Field Sobriety Tests Used in Oregon DUI Cases - Oregon Trial Attorneys

Field Sobriety Tests Used in Oregon DUI Cases

Field Sobriety Tests in Oregon (also referred to as “sobriety tests,” “roadside tests,” or “drunk tests”) are often misunderstood due to myths, urban legends, and comedy routines. Many people think that field sobriety tests include saying the alphabet backwards, touching your fingers to your nose, or even juggling while singing (as in Steve Martin’s performance in The Man With Two Brains).

Field Sobriety Tests in Oregon DUI Arrests
Steve Martin doing Field Sobriety Tests in “The Man With Two Brains.”

The real Field Sobriety Tests used in Oregon are meant to sound simple and easy-enough for anyone to perform– so as to elicit cooperation and compliance from unsuspecting drivers– but the truth is that the tests are nearly impossible for an untrained performer to complete without error.

Oregon Field Sobriety Tests (FSTs)

Drivers stopped and investigated for Driving Under the Influence of Intoxicants (DUI) in Oregon are almost always asked to perform Field Sobriety Tests (typically abbreviated “FSTs”). The first three– the most common Field Sobriety Tests– are also often referred to as “Standardized Field Sobriety Tests (SFSTs)” or “Standard Field Sobriety Tests (SFSTs)”. The tests are referred to as “standardized” tests because they are intended to be administered the same way every time they are used, nationwide, based on studies from the National Highway Traffic Safety Administration (NHTSA).

Field Sobriety Tests are supposed to help law enforcement gauge whether or not a given driver may intoxicated and under the influence of alcohol or controlled substances. However, many law enforcement officers in Oregon do not know how to properly administer Field Sobriety Tests in a manner that is both fair to the test subject and scientifically valid. Most officers have gone through, at most, a few days of training and fancy themselves experts in human psychology and physiology.

Most law enforcement officers in Oregon begin field sobriety testing by asking drivers to “voluntarily” get out of their vehicles to “do a few tests.” The officer will often say, “I just want to make sure you’re okay to drive.” This statement will often seem to indicate to the driver that the officer wants to driver to do a few tests, but the driver will ultimately may be allowed to drive away. Most officers intentionally mislead drivers with this statement knowing full-well that they will be arresting the driver irrespective of how the driver does on the Field Sobriety Tests.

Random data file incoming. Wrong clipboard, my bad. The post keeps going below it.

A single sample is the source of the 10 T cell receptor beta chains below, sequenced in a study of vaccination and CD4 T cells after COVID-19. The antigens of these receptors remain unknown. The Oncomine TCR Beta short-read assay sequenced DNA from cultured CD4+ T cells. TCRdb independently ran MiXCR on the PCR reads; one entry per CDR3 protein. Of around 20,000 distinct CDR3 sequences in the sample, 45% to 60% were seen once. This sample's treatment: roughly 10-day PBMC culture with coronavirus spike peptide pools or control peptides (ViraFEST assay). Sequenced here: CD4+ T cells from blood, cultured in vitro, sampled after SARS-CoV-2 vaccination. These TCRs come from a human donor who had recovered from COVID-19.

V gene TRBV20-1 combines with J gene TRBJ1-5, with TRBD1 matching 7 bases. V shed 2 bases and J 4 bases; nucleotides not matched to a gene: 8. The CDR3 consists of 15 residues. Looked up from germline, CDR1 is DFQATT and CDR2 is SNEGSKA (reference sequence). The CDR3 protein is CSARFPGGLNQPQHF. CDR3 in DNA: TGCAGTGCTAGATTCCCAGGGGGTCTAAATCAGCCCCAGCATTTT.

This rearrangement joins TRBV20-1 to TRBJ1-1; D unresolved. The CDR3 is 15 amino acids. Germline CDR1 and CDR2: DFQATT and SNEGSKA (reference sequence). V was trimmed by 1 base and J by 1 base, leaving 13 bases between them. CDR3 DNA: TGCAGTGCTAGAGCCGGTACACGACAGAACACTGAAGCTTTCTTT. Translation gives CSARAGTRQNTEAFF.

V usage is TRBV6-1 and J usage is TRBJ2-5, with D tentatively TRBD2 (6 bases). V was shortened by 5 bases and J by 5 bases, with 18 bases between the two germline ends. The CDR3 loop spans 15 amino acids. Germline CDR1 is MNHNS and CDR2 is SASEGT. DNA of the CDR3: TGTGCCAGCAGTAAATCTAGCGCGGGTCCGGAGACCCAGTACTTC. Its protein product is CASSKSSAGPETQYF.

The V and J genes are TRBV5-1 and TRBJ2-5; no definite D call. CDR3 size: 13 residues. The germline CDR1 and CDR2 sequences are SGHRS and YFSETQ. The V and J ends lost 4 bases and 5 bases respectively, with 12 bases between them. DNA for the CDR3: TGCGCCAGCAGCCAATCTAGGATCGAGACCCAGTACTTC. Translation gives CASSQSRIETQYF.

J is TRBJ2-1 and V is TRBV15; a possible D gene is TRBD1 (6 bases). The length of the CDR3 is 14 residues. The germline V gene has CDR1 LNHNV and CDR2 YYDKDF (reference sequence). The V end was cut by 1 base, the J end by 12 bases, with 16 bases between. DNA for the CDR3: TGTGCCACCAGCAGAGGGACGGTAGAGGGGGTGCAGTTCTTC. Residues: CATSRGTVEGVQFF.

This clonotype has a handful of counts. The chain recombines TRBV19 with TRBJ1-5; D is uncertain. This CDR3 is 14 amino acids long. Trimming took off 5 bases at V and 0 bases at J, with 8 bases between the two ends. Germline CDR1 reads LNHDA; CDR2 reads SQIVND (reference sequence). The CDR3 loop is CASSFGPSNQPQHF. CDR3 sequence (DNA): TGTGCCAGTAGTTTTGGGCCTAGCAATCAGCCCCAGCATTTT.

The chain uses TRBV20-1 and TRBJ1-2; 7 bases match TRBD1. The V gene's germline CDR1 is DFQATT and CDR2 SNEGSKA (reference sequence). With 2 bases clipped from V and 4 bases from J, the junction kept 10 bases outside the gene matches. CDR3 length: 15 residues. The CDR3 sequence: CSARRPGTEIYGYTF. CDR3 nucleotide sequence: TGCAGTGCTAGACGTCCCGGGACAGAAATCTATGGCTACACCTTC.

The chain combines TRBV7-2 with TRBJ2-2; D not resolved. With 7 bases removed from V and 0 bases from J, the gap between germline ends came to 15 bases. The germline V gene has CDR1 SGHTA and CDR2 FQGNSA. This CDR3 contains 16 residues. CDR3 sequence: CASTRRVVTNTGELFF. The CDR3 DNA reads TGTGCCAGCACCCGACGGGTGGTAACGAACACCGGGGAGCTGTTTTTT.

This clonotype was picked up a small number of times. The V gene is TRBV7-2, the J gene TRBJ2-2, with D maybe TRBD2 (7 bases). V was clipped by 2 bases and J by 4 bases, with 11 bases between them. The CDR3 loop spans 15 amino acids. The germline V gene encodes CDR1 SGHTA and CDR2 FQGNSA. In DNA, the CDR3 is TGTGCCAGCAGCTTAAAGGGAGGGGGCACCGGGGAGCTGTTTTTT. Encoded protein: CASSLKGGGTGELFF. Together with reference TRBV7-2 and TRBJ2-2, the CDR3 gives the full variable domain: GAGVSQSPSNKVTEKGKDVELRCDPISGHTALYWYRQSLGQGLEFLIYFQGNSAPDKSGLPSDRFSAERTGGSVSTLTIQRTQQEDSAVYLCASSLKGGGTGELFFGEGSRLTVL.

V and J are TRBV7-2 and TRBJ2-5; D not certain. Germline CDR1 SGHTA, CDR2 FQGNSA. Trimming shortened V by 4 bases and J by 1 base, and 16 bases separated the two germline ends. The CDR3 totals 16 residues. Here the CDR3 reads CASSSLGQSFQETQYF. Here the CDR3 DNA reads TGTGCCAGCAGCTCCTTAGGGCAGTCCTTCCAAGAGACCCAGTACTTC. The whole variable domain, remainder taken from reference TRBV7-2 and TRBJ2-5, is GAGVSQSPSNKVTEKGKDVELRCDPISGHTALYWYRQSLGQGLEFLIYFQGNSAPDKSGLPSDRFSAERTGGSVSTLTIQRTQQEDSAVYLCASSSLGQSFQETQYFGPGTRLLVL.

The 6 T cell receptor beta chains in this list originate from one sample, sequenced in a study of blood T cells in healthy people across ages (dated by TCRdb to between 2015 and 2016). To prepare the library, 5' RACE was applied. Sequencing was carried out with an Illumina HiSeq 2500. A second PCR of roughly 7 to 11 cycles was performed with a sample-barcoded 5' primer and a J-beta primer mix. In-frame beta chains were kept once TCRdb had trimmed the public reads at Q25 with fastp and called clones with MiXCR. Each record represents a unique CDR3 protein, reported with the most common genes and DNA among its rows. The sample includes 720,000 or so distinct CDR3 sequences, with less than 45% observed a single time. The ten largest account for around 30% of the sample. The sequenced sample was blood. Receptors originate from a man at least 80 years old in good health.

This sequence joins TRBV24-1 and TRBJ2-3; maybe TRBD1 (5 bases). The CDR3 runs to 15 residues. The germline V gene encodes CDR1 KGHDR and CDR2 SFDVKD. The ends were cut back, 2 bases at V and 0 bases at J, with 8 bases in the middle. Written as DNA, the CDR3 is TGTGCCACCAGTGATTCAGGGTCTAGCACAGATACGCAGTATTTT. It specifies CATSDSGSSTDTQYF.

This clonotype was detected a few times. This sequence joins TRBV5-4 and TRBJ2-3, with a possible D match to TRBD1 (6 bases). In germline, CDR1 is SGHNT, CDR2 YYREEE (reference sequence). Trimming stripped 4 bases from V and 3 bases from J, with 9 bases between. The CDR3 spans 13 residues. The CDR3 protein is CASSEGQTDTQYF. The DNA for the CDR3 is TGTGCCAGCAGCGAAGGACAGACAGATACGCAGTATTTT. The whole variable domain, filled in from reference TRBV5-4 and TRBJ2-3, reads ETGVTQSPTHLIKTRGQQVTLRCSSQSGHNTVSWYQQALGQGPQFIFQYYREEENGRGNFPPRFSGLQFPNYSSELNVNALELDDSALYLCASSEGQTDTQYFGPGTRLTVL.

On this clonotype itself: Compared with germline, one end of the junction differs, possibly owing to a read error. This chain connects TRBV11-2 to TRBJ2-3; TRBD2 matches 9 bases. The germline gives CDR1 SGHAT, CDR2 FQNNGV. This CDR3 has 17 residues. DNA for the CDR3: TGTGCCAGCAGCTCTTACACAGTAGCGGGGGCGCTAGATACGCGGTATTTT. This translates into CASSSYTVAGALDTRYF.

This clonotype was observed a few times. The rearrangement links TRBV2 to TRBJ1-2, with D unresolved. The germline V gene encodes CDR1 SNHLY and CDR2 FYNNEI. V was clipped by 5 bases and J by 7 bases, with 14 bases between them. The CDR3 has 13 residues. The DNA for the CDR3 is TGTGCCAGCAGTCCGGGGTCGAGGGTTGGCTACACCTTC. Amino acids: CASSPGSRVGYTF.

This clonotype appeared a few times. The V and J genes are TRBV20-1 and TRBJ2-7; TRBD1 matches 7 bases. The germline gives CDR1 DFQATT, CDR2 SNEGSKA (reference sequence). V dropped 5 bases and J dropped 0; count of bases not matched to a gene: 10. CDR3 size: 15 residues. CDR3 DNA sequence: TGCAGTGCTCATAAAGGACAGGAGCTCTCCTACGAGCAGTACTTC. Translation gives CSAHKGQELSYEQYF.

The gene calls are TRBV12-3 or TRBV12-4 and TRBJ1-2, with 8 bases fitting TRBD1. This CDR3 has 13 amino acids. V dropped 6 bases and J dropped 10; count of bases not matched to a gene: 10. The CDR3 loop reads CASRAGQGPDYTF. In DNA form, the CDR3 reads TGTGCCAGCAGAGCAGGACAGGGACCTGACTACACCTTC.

Officers, especially seasoned officers, are very well practiced in the art and science of deceit. Yes, you read that correctly: Officers are trained to lie and mislead suspects in order to obtain incriminating evidence. Make no mistake about it: drivers who are being investigated for DUI are “suspects” whether they know it or not. One of the most obvious tactics officers will use in investigating drivers for DUI is to ask them “How much have you had to drink?” This question, of course, assumes that the driver has had anything to drink at all. Officers will also attempt to ask “Is there any lawful reason you were speeding?” This is known as a compound question because in answering the question, the person responding is required to accept facts presented in the question (i.e. that the driver was actually speeding). A more subtle and dishonest technique that officers use to mislead drivers is with their body language and hurried speech.

The law in Oregon is clear: the performance of Field Sobriety Tests is akin to consenting to a search. Drivers have an absolute right to refuse Field Sobriety Tests. However, officers almost never tell drivers that they have this right. Instead, officers typically combine body language and smooth talking to attempt to provide further information with the officer can rely upon in making his/her arrest. Here’s how it is done: Most officers make their request of drivers for Field Sobriety Tests in an intentionally hurried fashion. Officers will also make the request while stepping to the side of the driver’s door with a hand or body motion to indicate that the driver needs to step from the vehicle. The fact of the matter is that the vast majority of drivers who are asked to perform Field Sobriety Tests report later that they had absolutely no idea that they had the right to refuse the tests.

So why would a driver want to refuse the tests? Because they are extremely difficult to do, and most officers are not interested in fully explaining each test to you in sufficient detail for you to understand what you are being asked to do. Would you be willing to take any other complicated physical balancing test in life with less than one minute instruction? Then why would you be willing to take a test that could result in your going to jail with less than one minute instruction?

Standardized Field Sobriety Tests in Oregon